Will International CES 2014 Have an eCig Problem?

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I've received a couple of emails surrounding "electronic cigarette" (eCig) devices and International CES 2014.  One was for a hookah and eCig party, the second was for a Richmond, VA Fortune 500 company that wanted to highlight its device in a private meeting, while the third offered me a discount on its product in exchange for an article along with promotion on its website, Twitter, and Facebook page.   That's about three too many for my tastes.

Once upon a time, the International Consumer Electronics Show (CES) was all about the latest and greatest gizmos and gadgets.  I suppose you could classify an eCig as a consumer electronics device because it uses a battery to vaporize a mixture of chemicals and nicotine for inhalation and incorporates a little LED to indicate operation and battery life.  In my Luddite view, an eCig is a drug delivery device and has little place to be mixed in with  OLED 4K TVs, 3D printing, and wearable tech.

I'm not sure the Consumer Electronics Association, operators of CES, have fully contemplated the mess they have walked into by permitting eCig on the show floor.  For the last several years, major tracks promoted at CES have included the "Digital Health Summit" and "Fitness Tech."  Digital Health Summit is marking its fifth year while Fitness Tech is in at least its second year of promotion.

CES/CEA has invested considerable time and energy promoting the application of technology for the betterment of people's well-being.  I suppose you could, in a very cynical way, argue that the eCig is a much better drug delivery device than the classic cigar, cigarette, or "dip," enabling individuals with nicotine addiction a much cleaner way to get a fix than stinking up rooms and filling their lungs with tars and other byproducts by using tobacco in more traditional manners.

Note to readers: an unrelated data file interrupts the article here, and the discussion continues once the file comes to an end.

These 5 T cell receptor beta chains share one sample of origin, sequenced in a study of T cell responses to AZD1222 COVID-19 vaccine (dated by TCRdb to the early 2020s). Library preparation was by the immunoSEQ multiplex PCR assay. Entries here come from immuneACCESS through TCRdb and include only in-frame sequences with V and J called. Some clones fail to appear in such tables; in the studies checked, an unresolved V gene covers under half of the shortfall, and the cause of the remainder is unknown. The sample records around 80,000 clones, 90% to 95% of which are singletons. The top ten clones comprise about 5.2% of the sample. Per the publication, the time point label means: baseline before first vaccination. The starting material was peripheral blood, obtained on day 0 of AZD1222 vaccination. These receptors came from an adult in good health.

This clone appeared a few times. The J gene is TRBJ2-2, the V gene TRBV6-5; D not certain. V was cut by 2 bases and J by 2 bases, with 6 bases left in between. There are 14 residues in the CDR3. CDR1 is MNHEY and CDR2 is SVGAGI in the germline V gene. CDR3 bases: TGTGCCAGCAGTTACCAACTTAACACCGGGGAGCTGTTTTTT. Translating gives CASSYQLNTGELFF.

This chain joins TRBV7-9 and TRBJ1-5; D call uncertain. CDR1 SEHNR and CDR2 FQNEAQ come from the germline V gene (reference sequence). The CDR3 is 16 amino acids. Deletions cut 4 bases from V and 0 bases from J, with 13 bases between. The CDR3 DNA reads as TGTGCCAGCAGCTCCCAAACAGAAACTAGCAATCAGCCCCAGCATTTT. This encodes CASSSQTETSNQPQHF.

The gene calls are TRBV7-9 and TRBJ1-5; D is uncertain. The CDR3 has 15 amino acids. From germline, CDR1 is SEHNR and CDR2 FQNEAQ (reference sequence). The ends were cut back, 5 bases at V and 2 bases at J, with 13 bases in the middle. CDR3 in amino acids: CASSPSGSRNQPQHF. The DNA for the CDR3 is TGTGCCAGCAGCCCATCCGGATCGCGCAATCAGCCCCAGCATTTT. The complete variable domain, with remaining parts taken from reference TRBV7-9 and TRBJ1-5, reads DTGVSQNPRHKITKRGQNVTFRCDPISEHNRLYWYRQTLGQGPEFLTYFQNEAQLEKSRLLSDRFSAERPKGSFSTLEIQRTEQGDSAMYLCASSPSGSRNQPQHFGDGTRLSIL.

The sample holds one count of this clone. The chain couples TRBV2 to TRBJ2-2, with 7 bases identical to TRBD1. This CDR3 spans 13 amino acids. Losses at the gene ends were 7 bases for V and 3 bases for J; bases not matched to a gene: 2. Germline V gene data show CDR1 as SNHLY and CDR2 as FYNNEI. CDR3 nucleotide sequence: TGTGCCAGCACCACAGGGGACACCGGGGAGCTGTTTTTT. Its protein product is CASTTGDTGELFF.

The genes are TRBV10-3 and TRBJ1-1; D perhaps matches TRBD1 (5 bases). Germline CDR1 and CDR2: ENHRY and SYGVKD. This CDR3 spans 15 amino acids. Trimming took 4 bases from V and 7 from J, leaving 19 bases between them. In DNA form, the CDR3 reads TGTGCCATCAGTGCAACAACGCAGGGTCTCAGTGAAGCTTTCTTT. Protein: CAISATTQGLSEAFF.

However, the World Health Organization (WHO) has stated that the safety of eCigs has not been scientifically demonstrated. Nicotine delivery can vary notably by product.  One of the larger ingredients in the vaporized chemical mixture is propylene glycol, a substance is known to cause lung irritation to some.  WHO also says ENDS (electronic nicotine delivery systems) and nicotine cartridges should be kept out of the reach of young children at all times due to the risk of choking or nicotine poisoning.

My net-net here is that while you may reduce the risk of certain forms of cancer by getting a nicotine addict to switch from burning tobacco to an eCig, you aren't really dealing with the root problem of nicotine addiction.  In some (rare) cases, nicotine has medical benefits, but as such should be handed as a drug under a doctor's supervision – not as an over-the-counter device for recreational purposes.

I'm hoping CEA will say no to eCigs at future shows.  They are drug delivery devices, not consumer electronics devices like phones, tablets, PCs, TVs, or any number of other devices I can rattle off.




Edited by Blaise McNamee

Contributing Editor

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